Stephen Dorff Explores Uncharted Territory

By Michael Gluckstadt

The man who plays Roland West discusses what makes True Detective different from anything he’s done before.

Like any good police pairing, Roland West and Wayne Hays have an unspoken natural bond, an intuitive understanding of each other’s strengths that makes their partnership more than the sum of its parts. For the actors who behind these two men — Stephen Dorff and Mahershala Ali — that connection was forged on set. “Mahershala and I had a special chemistry playing these roles,” Dorff says. “I don’t know if I’ve ever gone to the level of emotional intimacy as I did with him.”

In the interview below, Dorff goes deep on Roland’s backstory, playing the same character across multiple time periods, and how True Detective is unlike anything he’s done before.

HBO: Tell us about your character, Roland West.

Stephen Dorff: He’s kind of a cowboy at heart. When we first meet Roland, he’s 30 years old and partners with Wayne. When I talked to [show creator] Nic [Pizzolatto], he felt that Roland came from Texas and grew up on a ranch where he did bull-riding. Then he went to ’Nam and was in motorpool. He still has that rodeo pizzazz; he likes to dress sharp in his cowboy boots. He believes in his job, but he has a soft spot. He doesn’t like to see people in pain.

HBO: How would you characterize his partnership with Wayne?

Stephen Dorff: They’re very different and they butt heads, but there’s an overall trust that remains unbroken. No matter how upset they get with each other, there’s a resolve that wants to happen right after. They complement each other well: There are moments in the early episodes where my character is talking Wayne up, “He’s a hunter, quiet, methodical.” The kind of guy who was dropped in the jungle for two-three weeks and came out with scalps. Roland likes to be around people. He wants to schmooze and charm to get his information.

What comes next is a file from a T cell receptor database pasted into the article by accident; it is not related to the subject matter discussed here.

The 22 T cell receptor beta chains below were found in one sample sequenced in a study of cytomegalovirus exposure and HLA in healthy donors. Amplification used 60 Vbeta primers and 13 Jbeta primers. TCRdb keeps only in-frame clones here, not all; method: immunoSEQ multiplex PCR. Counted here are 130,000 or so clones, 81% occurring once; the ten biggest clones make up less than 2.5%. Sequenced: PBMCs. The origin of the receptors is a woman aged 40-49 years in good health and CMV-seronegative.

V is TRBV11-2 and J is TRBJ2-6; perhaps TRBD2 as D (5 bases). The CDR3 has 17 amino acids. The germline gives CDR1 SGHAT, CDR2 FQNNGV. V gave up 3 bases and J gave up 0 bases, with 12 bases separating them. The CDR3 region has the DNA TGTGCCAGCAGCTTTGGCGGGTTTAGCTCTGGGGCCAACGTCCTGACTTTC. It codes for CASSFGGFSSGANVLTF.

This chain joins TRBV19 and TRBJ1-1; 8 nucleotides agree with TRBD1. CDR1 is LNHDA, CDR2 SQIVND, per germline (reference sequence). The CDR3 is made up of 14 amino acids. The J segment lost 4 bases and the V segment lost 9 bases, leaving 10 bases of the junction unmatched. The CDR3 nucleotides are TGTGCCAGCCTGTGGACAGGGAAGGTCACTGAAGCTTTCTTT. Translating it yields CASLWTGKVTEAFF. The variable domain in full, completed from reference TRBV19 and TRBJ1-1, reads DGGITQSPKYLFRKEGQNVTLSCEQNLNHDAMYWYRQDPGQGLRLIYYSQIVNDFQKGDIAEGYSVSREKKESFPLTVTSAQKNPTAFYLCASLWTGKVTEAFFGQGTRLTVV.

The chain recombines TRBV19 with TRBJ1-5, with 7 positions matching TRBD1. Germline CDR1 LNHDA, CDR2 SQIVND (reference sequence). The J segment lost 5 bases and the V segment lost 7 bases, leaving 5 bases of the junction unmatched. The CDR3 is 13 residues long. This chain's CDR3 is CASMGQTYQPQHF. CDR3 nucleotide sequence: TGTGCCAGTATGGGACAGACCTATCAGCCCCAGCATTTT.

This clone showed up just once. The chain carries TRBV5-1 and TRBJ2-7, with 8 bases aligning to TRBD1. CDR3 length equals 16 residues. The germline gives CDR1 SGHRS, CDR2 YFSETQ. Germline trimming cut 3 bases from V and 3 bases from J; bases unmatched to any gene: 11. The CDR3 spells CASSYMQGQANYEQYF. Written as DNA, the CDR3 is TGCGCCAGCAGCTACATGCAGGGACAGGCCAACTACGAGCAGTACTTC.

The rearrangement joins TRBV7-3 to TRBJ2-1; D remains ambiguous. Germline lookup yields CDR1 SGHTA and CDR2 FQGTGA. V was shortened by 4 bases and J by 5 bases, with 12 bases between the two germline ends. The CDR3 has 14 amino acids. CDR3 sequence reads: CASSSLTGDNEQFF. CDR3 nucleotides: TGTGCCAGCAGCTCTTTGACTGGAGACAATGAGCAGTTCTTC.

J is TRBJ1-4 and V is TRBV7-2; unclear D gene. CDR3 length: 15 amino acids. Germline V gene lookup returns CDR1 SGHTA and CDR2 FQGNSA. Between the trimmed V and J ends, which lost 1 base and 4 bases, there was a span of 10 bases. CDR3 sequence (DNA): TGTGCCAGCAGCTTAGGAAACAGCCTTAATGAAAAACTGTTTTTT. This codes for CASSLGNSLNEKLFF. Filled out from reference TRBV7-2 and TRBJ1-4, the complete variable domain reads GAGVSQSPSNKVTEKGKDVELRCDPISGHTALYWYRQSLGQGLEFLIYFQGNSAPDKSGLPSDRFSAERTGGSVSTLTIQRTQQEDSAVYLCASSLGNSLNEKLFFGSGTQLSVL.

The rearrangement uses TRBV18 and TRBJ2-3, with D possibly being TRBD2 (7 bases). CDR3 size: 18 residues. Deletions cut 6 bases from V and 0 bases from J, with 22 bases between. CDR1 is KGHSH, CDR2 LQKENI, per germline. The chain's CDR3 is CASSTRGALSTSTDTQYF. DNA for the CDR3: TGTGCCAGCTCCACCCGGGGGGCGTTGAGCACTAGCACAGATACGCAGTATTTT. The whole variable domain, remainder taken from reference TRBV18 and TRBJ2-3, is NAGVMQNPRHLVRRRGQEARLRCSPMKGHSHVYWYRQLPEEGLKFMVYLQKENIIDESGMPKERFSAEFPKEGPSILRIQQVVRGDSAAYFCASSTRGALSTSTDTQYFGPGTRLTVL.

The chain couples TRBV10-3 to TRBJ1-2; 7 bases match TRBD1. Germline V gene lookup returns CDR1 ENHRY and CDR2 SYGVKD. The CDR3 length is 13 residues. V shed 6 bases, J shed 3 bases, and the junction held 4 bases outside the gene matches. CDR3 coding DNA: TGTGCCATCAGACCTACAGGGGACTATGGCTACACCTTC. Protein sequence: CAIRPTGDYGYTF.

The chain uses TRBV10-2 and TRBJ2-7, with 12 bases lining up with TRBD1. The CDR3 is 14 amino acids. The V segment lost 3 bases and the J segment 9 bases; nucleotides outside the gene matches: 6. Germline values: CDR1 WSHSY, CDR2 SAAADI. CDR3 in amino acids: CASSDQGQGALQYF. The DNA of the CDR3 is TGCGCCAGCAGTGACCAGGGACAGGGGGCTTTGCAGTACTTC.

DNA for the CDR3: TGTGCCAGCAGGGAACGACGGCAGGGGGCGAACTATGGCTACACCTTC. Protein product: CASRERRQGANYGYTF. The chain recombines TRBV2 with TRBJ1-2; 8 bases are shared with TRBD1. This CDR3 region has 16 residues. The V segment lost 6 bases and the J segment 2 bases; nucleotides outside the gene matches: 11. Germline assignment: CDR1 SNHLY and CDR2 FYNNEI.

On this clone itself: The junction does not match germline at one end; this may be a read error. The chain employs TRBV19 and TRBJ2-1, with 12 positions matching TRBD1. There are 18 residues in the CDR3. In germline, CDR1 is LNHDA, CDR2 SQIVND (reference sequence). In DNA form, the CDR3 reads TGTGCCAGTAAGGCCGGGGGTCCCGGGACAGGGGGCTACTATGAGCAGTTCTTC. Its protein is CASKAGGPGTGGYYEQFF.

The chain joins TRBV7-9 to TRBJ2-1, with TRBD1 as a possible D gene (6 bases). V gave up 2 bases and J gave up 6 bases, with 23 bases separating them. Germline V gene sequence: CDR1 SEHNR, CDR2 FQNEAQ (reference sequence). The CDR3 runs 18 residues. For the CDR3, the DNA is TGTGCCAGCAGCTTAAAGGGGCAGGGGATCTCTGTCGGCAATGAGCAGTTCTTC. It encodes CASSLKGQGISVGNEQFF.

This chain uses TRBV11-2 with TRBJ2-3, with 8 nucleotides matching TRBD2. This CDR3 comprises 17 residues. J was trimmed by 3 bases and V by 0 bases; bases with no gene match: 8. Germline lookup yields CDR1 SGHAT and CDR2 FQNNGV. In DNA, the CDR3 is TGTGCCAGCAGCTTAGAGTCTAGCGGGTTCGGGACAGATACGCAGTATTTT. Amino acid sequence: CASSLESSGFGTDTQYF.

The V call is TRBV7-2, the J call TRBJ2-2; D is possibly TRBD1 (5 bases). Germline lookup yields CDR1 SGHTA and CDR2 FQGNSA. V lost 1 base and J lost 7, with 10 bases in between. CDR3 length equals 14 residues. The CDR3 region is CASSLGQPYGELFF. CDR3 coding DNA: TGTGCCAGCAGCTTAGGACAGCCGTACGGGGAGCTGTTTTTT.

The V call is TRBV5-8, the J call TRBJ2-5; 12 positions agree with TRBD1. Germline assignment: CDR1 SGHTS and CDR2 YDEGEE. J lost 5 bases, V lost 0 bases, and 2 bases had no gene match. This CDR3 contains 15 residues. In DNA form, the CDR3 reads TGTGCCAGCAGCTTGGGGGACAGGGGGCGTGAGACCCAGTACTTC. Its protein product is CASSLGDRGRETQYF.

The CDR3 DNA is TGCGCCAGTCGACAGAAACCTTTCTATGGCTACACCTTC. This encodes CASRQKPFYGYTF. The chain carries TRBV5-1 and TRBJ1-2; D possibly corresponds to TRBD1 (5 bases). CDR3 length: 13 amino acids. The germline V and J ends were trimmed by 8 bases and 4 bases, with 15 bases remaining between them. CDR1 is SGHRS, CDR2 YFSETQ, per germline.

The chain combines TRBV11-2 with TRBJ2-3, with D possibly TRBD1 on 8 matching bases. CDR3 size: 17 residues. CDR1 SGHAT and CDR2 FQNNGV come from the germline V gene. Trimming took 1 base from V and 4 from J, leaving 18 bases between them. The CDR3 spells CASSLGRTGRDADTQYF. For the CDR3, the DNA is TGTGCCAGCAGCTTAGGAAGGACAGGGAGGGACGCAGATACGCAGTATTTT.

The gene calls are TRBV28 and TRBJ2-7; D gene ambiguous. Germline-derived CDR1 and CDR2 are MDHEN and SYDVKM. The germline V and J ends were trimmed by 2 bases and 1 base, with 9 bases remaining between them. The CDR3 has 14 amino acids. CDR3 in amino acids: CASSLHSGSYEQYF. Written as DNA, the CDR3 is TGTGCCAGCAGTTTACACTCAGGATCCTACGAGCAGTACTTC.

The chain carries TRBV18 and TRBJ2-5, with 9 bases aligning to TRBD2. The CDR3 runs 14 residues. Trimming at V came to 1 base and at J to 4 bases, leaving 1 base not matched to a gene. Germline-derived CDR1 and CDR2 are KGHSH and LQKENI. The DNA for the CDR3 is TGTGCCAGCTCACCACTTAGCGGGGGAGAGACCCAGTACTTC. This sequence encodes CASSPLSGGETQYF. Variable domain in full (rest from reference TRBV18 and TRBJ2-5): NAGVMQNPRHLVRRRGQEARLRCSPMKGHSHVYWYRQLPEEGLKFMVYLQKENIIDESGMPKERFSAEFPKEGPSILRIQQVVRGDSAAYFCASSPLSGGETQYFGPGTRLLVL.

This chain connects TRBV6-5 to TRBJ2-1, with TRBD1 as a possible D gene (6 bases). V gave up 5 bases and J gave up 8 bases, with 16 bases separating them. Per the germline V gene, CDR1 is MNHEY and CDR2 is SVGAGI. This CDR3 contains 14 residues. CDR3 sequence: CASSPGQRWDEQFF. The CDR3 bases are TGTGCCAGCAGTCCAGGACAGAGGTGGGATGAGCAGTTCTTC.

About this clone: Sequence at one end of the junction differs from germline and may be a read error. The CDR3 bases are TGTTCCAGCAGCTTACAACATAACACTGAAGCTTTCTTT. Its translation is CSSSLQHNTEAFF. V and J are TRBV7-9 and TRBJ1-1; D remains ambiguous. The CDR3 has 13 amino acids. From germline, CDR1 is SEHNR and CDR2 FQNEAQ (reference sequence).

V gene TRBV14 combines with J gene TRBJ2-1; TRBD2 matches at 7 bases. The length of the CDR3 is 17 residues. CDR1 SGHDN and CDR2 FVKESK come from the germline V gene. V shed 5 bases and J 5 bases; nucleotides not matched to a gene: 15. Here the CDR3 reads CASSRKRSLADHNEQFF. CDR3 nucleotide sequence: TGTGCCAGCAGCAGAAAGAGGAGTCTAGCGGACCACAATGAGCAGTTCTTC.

HBO: And how was it playing that partnership with Mahershala?

Stephen Dorff: Mahershala and I had a special chemistry playing these roles. We were like brothers. I don’t know if I’ve ever gone to the level of emotional intimacy as I did with him. We’re very different as people, but we connected in a way that I’ll never forget.

HBO: When we see Roland in 1990, he landed on a much more successful track than Wayne. Why do you think that is?

Stephen Dorff: Roland is a smart guy. He played the game a bit more; he shook the hands he needed to shake to get things done. Wayne doesn’t play that game. He’s more of an instinctual being. Roland would sit back and think about the ramifications of his actions, like a businessman. Wayne doesn’t do that.

HBO: What was it like to portray the same character across multiple time periods?

Stephen Dorff: I’d never done it before. I’d never played any character that keeps going on the page past a 110-page movie script. Once I got this script with the mammoth amount of pages it was challenging, but really awesome. In a movie script, you know what the moments are that you really have to hit it out of the park. In a story like this, we have 40 of those, instead of two or three in a movie. I was stoked to have eight hours to play him, so I could really explore all those different ages.

HBO: Did you play Roland differently in the different time periods?

Stephen Dorff: I did. The way he talks, the way he walks. His energy slows down. He’s a green cowboy detective in the ’80s. In the ’90s, he’s more of a man whose comfortable in his own skin. I also looked different in the different decades, which made it easier to adjust. But Roland still retains who he is at heart.

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